When he unveiled his budget in February, Gov. Dannel P. Malloy offered a few new ideas to generate revenue, and at least one of those has been called “radical” by the senior citizen lobby.

In order to collect $80 million in new revenue, Malloy wants to auction off the power supplied by Connecticut Light & Power or United Illuminating to one of the state’s 40 or so “competitive” electricity suppliers that were allowed into the market after deregulation 13 years ago.

Deregulaton was supposed to create more competition among suppliers and drive down prices for customers. But so far the results have been mixed.

Even though CL&P and UI no longer generate power, they continue offering customers a regulated rate that is used by more than half of the state’s residents. The other half have switched to competitive suppliers.

Under Malloy’s proposal, blocks of 100,000 customers would be auctioned off to the competitive supplier willing to pay the most. Competitive suppliers would pay the state for the block of customers because it would allow them to save money on marketing to try and get consumers to switch from CL&P and UI.

“I like the stability of the standard plan and knowing that the state regulates its costs,” Nora Duncan, AARP’s Connecticut director, said last week during a conference call. “Other individuals like to be in the market for electric supply to see if they can get an offer that does beat the standard plan. The good thing is today we have that choice.”

Duncan argues that Malloy’s proposal eliminates the standard plan and forces those currently in that plan to another competitive supplier. That supplier will have to keep their rates low in the first year of the contract, but could increase their prices in the second and third year. As the bill is written, suppliers may also impose penalties if the customer wants to switch from its assigned supplier to another, according to Consumer Counsel Elin Katz and Attorney General George Jepsen.

“A customer today may rationally desire to stay with standard service to avoid the risks and hassles of closely monitoring their electric bill and analyzing dueling sales pitches in order to achieve at best small savings in the short run,” Katz and Jepsen said in their written testimony to the Finance Committee last month. “The state should not be forcing customers to contract for electric generation service with any particular entity.”

Competitive suppliers argue that the market isn’t working properly because CL&P and UI are still allowed to offer a standard plan. Chris Kallaher, senior director of government and regulatory affairs for Direct Energy, said last month that other markets don’t operate this way. For example, there is no “standard” offer or regulated price for food. The market operates without state regulation of price, he said.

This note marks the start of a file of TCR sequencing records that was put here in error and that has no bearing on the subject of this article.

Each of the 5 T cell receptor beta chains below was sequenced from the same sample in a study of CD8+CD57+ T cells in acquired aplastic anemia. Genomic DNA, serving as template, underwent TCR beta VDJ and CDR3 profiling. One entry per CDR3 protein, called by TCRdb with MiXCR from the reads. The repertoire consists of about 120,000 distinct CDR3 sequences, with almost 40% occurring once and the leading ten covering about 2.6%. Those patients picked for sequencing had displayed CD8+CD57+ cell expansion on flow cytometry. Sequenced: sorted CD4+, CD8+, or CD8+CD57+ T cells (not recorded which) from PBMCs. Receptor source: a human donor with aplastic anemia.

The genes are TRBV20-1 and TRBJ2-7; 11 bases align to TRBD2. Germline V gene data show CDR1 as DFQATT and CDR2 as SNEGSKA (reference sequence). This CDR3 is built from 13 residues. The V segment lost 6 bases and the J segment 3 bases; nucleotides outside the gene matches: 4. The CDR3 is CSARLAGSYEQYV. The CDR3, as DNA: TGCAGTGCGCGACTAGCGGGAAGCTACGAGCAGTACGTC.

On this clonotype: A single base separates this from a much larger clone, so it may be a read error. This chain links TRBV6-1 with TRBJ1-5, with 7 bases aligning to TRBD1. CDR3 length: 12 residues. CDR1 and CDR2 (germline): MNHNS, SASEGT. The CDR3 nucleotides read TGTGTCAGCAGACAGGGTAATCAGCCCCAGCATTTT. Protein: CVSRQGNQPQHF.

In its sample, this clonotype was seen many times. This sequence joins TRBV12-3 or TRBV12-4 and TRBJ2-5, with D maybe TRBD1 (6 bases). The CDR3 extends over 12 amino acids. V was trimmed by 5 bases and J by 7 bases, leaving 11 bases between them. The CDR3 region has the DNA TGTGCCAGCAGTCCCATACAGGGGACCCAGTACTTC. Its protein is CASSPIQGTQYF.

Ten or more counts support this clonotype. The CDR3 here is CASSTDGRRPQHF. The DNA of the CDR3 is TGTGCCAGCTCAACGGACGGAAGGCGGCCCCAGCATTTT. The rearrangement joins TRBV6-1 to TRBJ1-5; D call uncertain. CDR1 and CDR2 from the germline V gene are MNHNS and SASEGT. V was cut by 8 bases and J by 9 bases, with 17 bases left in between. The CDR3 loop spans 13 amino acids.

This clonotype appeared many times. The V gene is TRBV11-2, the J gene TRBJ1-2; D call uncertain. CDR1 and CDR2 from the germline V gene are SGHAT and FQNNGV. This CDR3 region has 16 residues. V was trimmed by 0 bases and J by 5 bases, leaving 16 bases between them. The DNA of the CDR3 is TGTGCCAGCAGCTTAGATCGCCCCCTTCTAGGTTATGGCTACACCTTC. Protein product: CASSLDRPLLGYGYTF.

The standard offer is the “last regulatory tool the state has to keep electric rates affordable,” Duncan said.

But proponents of the proposal say that’s just a “fear” tactic the organization is using to mobilize its membership.

Dennis Schain, a spokesman with the Department of Energy and Environmental Protection, said the administration is working with the legislature on the proposal. He said nothing in the bill has changed since the public hearing, but the idea is to give the consumer the “maximum amount of choice and flexibility.”

He said the proposal will benefit consumers by lowering electricity rates and increasing competition in the marketplace. He said the administration is continuing to work with lawmakers on “ways to set a meaningful benchmark.”

“Let’s not forget that for many years it was a substandard offer,” Schain said of the rate offered by the legacy utility companies.

One of the more than 9,000 AARP members on a conference called last week described the auction as a “hidden tax.” The description was apt, Janee Breismeister of AARP’s national office, said.

“We’re very, very concerned that the governor’s plan to auction off those consumers and change the standard plan service will result in higher and more volatile rates down the line,” Breismeister said.

But not everyone on the call was concerned about standard offer. At least one woman said she used a competitive supplier because she was able to choose renewable, green energy. She wondered if she would be able to keep them as her supplier.

Breismeister said she would. She just wouldn’t have the standard rate to compare it with, so she may never know for certain she’s getting a lower rate.

The Finance Committee has until April 24 to vote of the measure.